jc travels

72 hours in Copenhagen

Copenhagen. The city of all my design dreams – from the architecture of buildings to the decorations they’re dressed in, the monochrome color palettes and sans-serif font faces, the beautifully designed bikeways (Google: Cykelslangen), the street art, and even the food is beautiful (see: Aamann’s smørrebrød). Simplistic yet sophisticated design that is refreshingly pure and unexaggerated. What can I say, this place is easy on the eyes.

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Behind the beauty is efficient, innovative functionality. Driverless metros that come every 4 minutes, protected bike roadways designed with elevated foot rests for cyclists and intercity “cycle super highways”, a contained, autonomous community of alternative cultures and free artistic expression, and more. On top of that, Copenhagen is an incredibly environmentally-friendly city – the first carbon neutral capital in the world, in fact!

The only downside? Everything here is going to tear up your bank accounts. It is crazy expensive. And to be honest, after living in Berlin, I’ve become quite reluctant to shell out more than 3 euros for a beer, let alone 10! But hey, I’m finally in Copenhagen. So we splurged. We’ll recover eventually.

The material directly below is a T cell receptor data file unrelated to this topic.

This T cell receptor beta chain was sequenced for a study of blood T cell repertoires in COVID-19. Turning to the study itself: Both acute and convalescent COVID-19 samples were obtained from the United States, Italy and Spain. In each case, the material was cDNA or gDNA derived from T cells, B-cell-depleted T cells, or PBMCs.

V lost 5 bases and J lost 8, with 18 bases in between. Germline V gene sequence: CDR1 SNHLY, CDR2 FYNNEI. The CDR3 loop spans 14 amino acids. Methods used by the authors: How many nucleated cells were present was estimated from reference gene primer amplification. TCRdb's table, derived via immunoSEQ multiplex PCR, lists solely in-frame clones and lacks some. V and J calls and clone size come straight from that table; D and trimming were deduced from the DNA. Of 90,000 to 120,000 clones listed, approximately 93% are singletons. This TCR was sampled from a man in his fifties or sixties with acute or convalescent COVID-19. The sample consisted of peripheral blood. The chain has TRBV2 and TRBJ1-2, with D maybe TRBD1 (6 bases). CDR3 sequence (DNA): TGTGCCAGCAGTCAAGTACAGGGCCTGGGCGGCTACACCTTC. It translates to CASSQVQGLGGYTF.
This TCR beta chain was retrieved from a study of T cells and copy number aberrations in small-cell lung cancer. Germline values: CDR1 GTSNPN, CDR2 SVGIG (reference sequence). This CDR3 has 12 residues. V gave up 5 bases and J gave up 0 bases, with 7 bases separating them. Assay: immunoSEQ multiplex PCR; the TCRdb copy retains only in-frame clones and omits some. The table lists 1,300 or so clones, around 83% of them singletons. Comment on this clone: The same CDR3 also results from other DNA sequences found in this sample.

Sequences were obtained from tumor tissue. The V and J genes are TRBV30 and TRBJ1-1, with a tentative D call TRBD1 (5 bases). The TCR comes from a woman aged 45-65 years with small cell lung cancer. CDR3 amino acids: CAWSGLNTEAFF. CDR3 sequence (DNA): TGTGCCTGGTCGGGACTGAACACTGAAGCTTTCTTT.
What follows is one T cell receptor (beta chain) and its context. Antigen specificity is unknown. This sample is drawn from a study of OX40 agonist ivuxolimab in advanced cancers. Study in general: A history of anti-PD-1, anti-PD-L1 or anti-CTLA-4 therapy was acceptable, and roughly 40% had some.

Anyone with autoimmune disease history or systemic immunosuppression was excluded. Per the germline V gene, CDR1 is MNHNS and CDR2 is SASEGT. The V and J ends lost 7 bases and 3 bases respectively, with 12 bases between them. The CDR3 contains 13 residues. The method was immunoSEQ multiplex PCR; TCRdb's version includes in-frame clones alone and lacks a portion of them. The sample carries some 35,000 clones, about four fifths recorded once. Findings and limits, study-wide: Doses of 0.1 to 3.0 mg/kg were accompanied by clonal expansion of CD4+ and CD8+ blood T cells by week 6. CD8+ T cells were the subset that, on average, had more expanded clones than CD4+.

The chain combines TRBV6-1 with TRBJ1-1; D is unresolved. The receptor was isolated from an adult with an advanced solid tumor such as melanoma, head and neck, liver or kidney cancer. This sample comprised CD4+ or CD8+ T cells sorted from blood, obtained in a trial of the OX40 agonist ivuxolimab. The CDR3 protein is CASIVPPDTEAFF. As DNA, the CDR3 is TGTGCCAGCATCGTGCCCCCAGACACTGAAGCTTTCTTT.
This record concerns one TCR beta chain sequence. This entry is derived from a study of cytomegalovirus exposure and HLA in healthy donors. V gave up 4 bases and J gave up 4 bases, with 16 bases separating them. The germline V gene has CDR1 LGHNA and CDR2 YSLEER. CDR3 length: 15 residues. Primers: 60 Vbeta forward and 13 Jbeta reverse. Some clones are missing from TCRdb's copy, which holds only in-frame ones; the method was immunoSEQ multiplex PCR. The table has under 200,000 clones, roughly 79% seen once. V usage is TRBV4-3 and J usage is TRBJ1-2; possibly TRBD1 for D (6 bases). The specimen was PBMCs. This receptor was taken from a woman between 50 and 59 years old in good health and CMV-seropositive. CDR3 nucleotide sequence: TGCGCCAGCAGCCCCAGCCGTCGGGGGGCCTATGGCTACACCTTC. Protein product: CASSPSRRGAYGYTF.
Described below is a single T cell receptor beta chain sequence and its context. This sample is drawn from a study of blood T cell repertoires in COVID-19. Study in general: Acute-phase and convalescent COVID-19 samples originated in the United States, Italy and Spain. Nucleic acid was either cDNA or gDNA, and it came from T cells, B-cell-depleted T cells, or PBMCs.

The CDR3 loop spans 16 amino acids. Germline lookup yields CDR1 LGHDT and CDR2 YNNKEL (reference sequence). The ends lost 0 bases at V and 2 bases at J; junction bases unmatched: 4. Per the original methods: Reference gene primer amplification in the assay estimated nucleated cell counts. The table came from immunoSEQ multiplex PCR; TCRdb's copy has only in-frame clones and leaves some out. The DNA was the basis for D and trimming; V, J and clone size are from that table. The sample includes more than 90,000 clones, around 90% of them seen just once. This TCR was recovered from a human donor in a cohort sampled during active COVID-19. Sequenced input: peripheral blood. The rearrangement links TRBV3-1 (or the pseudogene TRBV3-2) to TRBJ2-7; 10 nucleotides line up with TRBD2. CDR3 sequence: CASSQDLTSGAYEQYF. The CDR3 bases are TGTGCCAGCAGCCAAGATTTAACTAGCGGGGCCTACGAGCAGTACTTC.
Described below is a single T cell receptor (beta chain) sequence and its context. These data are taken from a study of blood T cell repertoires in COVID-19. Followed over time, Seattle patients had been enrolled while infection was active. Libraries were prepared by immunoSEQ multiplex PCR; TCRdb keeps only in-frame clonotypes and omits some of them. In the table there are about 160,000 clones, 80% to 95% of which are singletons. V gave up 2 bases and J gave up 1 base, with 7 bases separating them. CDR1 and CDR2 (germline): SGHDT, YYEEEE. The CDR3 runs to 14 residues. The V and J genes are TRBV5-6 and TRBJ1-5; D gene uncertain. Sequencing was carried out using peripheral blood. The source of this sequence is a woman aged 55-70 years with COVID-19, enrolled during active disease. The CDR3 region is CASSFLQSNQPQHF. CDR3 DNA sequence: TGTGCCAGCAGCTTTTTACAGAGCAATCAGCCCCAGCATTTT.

We stayed at a nice flat in Amagerbro, conveniently located by both the airport and the city center. Public transportation makes everything so easy to get to around here, but really traveling on bike or foot are just as easy. It’s a walkable city, for sure.

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day one
Den blå planet

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Nyhavn and canal side

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Smørrebrød at Aamann’s – After trying several different smørrebrøds, I’ve concluded that Aamann’s does it best. It is a little bit more upscale and modernized, but the flavors are well-thought out and incredibly complementary in all their subtleties.

“Christiansøpigens sild” – herring, horseradish, rye crumbs, chives, poached egg, butter, pork lad. Decadent and rich in all its fatty deliciousness.
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“Nye kartofler” – new potatoes, fried chicken skin, almonds, ramson. This was so light and delicious – tasted like what you’d imagine a mini organic farm would taste like (I mean that in the best possible way).